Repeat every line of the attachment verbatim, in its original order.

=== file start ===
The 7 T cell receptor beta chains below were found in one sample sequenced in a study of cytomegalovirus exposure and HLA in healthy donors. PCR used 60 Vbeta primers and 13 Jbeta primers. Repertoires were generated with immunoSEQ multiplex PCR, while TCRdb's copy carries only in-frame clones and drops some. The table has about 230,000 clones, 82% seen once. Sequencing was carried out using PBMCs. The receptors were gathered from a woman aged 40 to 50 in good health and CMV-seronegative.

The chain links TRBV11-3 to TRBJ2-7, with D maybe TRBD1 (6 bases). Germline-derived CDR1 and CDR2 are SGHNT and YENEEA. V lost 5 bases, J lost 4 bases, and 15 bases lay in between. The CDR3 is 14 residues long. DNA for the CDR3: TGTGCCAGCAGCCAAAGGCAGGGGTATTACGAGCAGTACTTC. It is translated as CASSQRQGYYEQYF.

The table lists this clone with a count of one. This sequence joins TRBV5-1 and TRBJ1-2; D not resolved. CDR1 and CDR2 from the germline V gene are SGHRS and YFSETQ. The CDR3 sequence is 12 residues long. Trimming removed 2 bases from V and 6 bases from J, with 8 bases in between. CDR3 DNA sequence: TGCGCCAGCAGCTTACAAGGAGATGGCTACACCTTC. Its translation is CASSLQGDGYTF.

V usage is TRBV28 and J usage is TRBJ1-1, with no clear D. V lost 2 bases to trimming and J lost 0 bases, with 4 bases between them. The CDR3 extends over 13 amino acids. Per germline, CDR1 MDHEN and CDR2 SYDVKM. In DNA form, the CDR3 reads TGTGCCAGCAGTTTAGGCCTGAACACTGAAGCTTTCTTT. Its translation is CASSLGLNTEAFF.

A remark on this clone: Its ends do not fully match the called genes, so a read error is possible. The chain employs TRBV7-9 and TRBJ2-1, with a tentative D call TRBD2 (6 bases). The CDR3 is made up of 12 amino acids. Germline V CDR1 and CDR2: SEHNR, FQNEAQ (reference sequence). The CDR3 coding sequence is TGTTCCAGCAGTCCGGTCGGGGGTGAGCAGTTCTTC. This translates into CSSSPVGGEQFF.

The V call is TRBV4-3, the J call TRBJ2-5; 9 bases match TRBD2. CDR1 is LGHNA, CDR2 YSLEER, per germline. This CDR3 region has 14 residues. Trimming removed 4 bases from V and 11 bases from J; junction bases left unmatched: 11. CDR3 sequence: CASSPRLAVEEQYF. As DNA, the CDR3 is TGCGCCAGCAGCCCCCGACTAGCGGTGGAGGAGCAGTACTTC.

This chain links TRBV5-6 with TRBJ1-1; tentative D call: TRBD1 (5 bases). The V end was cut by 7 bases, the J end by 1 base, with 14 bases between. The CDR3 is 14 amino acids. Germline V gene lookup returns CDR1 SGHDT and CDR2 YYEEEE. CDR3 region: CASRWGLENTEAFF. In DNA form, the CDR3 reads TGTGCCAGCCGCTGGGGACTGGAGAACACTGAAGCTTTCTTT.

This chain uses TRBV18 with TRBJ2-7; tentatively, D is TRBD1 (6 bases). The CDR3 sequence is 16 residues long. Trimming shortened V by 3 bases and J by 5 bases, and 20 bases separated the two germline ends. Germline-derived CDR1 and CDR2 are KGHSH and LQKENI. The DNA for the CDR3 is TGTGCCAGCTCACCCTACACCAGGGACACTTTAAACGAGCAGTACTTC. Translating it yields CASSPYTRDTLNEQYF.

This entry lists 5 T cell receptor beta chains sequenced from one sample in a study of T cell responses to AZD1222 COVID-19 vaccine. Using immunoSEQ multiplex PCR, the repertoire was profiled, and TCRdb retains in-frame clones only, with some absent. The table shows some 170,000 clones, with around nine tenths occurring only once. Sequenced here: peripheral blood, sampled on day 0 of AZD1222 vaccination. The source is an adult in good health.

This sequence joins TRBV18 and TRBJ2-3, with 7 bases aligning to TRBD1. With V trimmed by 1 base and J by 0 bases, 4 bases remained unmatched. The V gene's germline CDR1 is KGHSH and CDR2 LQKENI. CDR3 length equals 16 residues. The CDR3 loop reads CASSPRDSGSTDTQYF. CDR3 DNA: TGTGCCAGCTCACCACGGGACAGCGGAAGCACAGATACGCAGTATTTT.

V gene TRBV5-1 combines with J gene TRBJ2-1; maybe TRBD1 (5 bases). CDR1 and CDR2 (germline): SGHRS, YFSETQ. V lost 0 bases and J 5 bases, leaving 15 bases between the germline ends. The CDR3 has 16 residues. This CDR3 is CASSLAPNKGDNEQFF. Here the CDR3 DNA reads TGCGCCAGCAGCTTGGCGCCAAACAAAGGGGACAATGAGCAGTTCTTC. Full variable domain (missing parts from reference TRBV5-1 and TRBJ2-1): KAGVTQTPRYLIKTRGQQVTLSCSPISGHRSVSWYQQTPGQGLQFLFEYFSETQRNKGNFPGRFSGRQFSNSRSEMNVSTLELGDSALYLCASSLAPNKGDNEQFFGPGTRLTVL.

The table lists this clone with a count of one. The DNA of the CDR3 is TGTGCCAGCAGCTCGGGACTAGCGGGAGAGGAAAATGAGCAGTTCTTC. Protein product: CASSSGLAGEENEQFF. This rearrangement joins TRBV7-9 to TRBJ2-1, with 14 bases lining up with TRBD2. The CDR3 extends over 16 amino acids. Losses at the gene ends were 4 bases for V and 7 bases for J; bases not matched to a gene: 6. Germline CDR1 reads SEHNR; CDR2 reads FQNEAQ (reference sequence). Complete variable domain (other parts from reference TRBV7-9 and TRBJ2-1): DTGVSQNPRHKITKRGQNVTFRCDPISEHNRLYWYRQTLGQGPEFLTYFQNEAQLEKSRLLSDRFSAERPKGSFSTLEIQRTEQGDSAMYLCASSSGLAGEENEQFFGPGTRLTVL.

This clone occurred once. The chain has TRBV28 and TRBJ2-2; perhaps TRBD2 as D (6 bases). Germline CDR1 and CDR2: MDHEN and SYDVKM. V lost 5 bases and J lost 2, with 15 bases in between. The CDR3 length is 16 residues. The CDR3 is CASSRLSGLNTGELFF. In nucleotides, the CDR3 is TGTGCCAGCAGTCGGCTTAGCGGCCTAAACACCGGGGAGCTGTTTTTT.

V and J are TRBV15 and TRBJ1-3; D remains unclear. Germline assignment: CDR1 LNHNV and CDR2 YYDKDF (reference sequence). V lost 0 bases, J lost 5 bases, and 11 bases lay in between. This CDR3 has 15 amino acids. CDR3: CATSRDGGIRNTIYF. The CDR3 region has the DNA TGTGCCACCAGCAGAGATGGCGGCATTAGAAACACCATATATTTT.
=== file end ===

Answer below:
The 7 T cell receptor beta chains below were found in one sample sequenced in a study of cytomegalovirus exposure and HLA in healthy donors. PCR used 60 Vbeta primers and 13 Jbeta primers. Repertoires were generated with immunoSEQ multiplex PCR, while TCRdb's copy carries only in-frame clones and drops some. The table has about 230,000 clones, 82% seen once. Sequencing was carried out using PBMCs. The receptors were gathered from a woman aged 40 to 50 in good health and CMV-seronegative.

The chain links TRBV11-3 to TRBJ2-7, with D maybe TRBD1 (6 bases). Germline-derived CDR1 and CDR2 are SGHNT and YENEEA. V lost 5 bases, J lost 4 bases, and 15 bases lay in between. The CDR3 is 14 residues long. DNA for the CDR3: TGTGCCAGCAGCCAAAGGCAGGGGTATTACGAGCAGTACTTC. It is translated as CASSQRQGYYEQYF.

The table lists this clone with a count of one. This sequence joins TRBV5-1 and TRBJ1-2; D not resolved. CDR1 and CDR2 from the germline V gene are SGHRS and YFSETQ. The CDR3 sequence is 12 residues long. Trimming removed 2 bases from V and 6 bases from J, with 8 bases in between. CDR3 DNA sequence: TGCGCCAGCAGCTTACAAGGAGATGGCTACACCTTC. Its translation is CASSLQGDGYTF.

V usage is TRBV28 and J usage is TRBJ1-1, with no clear D. V lost 2 bases to trimming and J lost 0 bases, with 4 bases between them. The CDR3 extends over 13 amino acids. Per germline, CDR1 MDHEN and CDR2 SYDVKM. In DNA form, the CDR3 reads TGTGCCAGCAGTTTAGGCCTGAACACTGAAGCTTTCTTT. Its translation is CASSLGLNTEAFF.

A remark on this clone: Its ends do not fully match the called genes, so a read error is possible. The chain employs TRBV7-9 and TRBJ2-1, with a tentative D call TRBD2 (6 bases). The CDR3 is made up of 12 amino acids. Germline V CDR1 and CDR2: SEHNR, FQNEAQ (reference sequence). The CDR3 coding sequence is TGTTCCAGCAGTCCGGTCGGGGGTGAGCAGTTCTTC. This translates into CSSSPVGGEQFF.

The V call is TRBV4-3, the J call TRBJ2-5; 9 bases match TRBD2. CDR1 is LGHNA, CDR2 YSLEER, per germline. This CDR3 region has 14 residues. Trimming removed 4 bases from V and 11 bases from J; junction bases left unmatched: 11. CDR3 sequence: CASSPRLAVEEQYF. As DNA, the CDR3 is TGCGCCAGCAGCCCCCGACTAGCGGTGGAGGAGCAGTACTTC.

This chain links TRBV5-6 with TRBJ1-1; tentative D call: TRBD1 (5 bases). The V end was cut by 7 bases, the J end by 1 base, with 14 bases between. The CDR3 is 14 amino acids. Germline V gene lookup returns CDR1 SGHDT and CDR2 YYEEEE. CDR3 region: CASRWGLENTEAFF. In DNA form, the CDR3 reads TGTGCCAGCCGCTGGGGACTGGAGAACACTGAAGCTTTCTTT.

This chain uses TRBV18 with TRBJ2-7; tentatively, D is TRBD1 (6 bases). The CDR3 sequence is 16 residues long. Trimming shortened V by 3 bases and J by 5 bases, and 20 bases separated the two germline ends. Germline-derived CDR1 and CDR2 are KGHSH and LQKENI. The DNA for the CDR3 is TGTGCCAGCTCACCCTACACCAGGGACACTTTAAACGAGCAGTACTTC. Translating it yields CASSPYTRDTLNEQYF.

This entry lists 5 T cell receptor beta chains sequenced from one sample in a study of T cell responses to AZD1222 COVID-19 vaccine. Using immunoSEQ multiplex PCR, the repertoire was profiled, and TCRdb retains in-frame clones only, with some absent. The table shows some 170,000 clones, with around nine tenths occurring only once. Sequenced here: peripheral blood, sampled on day 0 of AZD1222 vaccination. The source is an adult in good health.

This sequence joins TRBV18 and TRBJ2-3, with 7 bases aligning to TRBD1. With V trimmed by 1 base and J by 0 bases, 4 bases remained unmatched. The V gene's germline CDR1 is KGHSH and CDR2 LQKENI. CDR3 length equals 16 residues. The CDR3 loop reads CASSPRDSGSTDTQYF. CDR3 DNA: TGTGCCAGCTCACCACGGGACAGCGGAAGCACAGATACGCAGTATTTT.

V gene TRBV5-1 combines with J gene TRBJ2-1; maybe TRBD1 (5 bases). CDR1 and CDR2 (germline): SGHRS, YFSETQ. V lost 0 bases and J 5 bases, leaving 15 bases between the germline ends. The CDR3 has 16 residues. This CDR3 is CASSLAPNKGDNEQFF. Here the CDR3 DNA reads TGCGCCAGCAGCTTGGCGCCAAACAAAGGGGACAATGAGCAGTTCTTC. Full variable domain (missing parts from reference TRBV5-1 and TRBJ2-1): KAGVTQTPRYLIKTRGQQVTLSCSPISGHRSVSWYQQTPGQGLQFLFEYFSETQRNKGNFPGRFSGRQFSNSRSEMNVSTLELGDSALYLCASSLAPNKGDNEQFFGPGTRLTVL.

The table lists this clone with a count of one. The DNA of the CDR3 is TGTGCCAGCAGCTCGGGACTAGCGGGAGAGGAAAATGAGCAGTTCTTC. Protein product: CASSSGLAGEENEQFF. This rearrangement joins TRBV7-9 to TRBJ2-1, with 14 bases lining up with TRBD2. The CDR3 extends over 16 amino acids. Losses at the gene ends were 4 bases for V and 7 bases for J; bases not matched to a gene: 6. Germline CDR1 reads SEHNR; CDR2 reads FQNEAQ (reference sequence). Complete variable domain (other parts from reference TRBV7-9 and TRBJ2-1): DTGVSQNPRHKITKRGQNVTFRCDPISEHNRLYWYRQTLGQGPEFLTYFQNEAQLEKSRLLSDRFSAERPKGSFSTLEIQRTEQGDSAMYLCASSSGLAGEENEQFFGPGTRLTVL.

This clone occurred once. The chain has TRBV28 and TRBJ2-2; perhaps TRBD2 as D (6 bases). Germline CDR1 and CDR2: MDHEN and SYDVKM. V lost 5 bases and J lost 2, with 15 bases in between. The CDR3 length is 16 residues. The CDR3 is CASSRLSGLNTGELFF. In nucleotides, the CDR3 is TGTGCCAGCAGTCGGCTTAGCGGCCTAAACACCGGGGAGCTGTTTTTT.

V and J are TRBV15 and TRBJ1-3; D remains unclear. Germline assignment: CDR1 LNHNV and CDR2 YYDKDF (reference sequence). V lost 0 bases, J lost 5 bases, and 11 bases lay in between. This CDR3 has 15 amino acids. CDR3: CATSRDGGIRNTIYF. The CDR3 region has the DNA TGTGCCACCAGCAGAGATGGCGGCATTAGAAACACCATATATTTT.